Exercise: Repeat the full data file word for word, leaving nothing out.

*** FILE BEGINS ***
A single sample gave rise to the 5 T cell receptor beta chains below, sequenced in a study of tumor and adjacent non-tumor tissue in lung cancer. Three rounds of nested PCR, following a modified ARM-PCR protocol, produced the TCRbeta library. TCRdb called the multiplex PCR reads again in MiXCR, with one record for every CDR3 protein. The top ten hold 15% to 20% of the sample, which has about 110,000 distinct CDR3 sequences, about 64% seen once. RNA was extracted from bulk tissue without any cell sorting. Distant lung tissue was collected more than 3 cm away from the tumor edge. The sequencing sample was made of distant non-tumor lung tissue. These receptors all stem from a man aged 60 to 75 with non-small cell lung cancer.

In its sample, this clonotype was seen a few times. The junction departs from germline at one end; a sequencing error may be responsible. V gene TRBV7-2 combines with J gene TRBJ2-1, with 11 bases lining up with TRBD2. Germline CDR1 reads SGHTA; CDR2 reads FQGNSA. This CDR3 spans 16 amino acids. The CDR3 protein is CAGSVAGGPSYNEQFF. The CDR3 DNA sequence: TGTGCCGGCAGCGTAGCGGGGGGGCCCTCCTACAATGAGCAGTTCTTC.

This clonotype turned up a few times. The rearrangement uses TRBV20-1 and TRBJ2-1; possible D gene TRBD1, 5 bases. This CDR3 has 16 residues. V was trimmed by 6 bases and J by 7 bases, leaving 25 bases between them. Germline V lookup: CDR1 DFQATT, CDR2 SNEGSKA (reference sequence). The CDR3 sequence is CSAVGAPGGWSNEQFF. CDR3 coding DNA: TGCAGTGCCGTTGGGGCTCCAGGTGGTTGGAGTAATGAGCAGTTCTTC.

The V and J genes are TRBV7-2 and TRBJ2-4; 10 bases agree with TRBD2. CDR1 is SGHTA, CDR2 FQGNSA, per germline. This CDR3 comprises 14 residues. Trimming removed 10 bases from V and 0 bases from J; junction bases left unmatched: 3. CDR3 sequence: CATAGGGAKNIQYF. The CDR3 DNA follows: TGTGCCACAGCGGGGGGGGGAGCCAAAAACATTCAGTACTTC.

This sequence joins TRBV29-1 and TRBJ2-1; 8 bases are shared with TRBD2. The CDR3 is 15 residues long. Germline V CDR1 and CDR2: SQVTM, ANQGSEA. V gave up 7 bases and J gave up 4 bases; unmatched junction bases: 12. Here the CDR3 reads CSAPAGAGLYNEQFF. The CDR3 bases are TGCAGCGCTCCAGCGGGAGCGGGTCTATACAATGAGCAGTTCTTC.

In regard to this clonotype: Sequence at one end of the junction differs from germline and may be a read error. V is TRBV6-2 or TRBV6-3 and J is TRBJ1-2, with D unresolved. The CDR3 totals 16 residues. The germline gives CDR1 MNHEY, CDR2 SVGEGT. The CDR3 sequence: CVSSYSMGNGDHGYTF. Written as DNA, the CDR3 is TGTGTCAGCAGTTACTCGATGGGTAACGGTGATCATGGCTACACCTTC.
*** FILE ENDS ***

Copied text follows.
A single sample gave rise to the 5 T cell receptor beta chains below, sequenced in a study of tumor and adjacent non-tumor tissue in lung cancer. Three rounds of nested PCR, following a modified ARM-PCR protocol, produced the TCRbeta library. TCRdb called the multiplex PCR reads again in MiXCR, with one record for every CDR3 protein. The top ten hold 15% to 20% of the sample, which has about 110,000 distinct CDR3 sequences, about 64% seen once. RNA was extracted from bulk tissue without any cell sorting. Distant lung tissue was collected more than 3 cm away from the tumor edge. The sequencing sample was made of distant non-tumor lung tissue. These receptors all stem from a man aged 60 to 75 with non-small cell lung cancer.

In its sample, this clonotype was seen a few times. The junction departs from germline at one end; a sequencing error may be responsible. V gene TRBV7-2 combines with J gene TRBJ2-1, with 11 bases lining up with TRBD2. Germline CDR1 reads SGHTA; CDR2 reads FQGNSA. This CDR3 spans 16 amino acids. The CDR3 protein is CAGSVAGGPSYNEQFF. The CDR3 DNA sequence: TGTGCCGGCAGCGTAGCGGGGGGGCCCTCCTACAATGAGCAGTTCTTC.

This clonotype turned up a few times. The rearrangement uses TRBV20-1 and TRBJ2-1; possible D gene TRBD1, 5 bases. This CDR3 has 16 residues. V was trimmed by 6 bases and J by 7 bases, leaving 25 bases between them. Germline V lookup: CDR1 DFQATT, CDR2 SNEGSKA (reference sequence). The CDR3 sequence is CSAVGAPGGWSNEQFF. CDR3 coding DNA: TGCAGTGCCGTTGGGGCTCCAGGTGGTTGGAGTAATGAGCAGTTCTTC.

The V and J genes are TRBV7-2 and TRBJ2-4; 10 bases agree with TRBD2. CDR1 is SGHTA, CDR2 FQGNSA, per germline. This CDR3 comprises 14 residues. Trimming removed 10 bases from V and 0 bases from J; junction bases left unmatched: 3. CDR3 sequence: CATAGGGAKNIQYF. The CDR3 DNA follows: TGTGCCACAGCGGGGGGGGGAGCCAAAAACATTCAGTACTTC.

This sequence joins TRBV29-1 and TRBJ2-1; 8 bases are shared with TRBD2. The CDR3 is 15 residues long. Germline V CDR1 and CDR2: SQVTM, ANQGSEA. V gave up 7 bases and J gave up 4 bases; unmatched junction bases: 12. Here the CDR3 reads CSAPAGAGLYNEQFF. The CDR3 bases are TGCAGCGCTCCAGCGGGAGCGGGTCTATACAATGAGCAGTTCTTC.

In regard to this clonotype: Sequence at one end of the junction differs from germline and may be a read error. V is TRBV6-2 or TRBV6-3 and J is TRBJ1-2, with D unresolved. The CDR3 totals 16 residues. The germline gives CDR1 MNHEY, CDR2 SVGEGT. The CDR3 sequence: CVSSYSMGNGDHGYTF. Written as DNA, the CDR3 is TGTGTCAGCAGTTACTCGATGGGTAACGGTGATCATGGCTACACCTTC.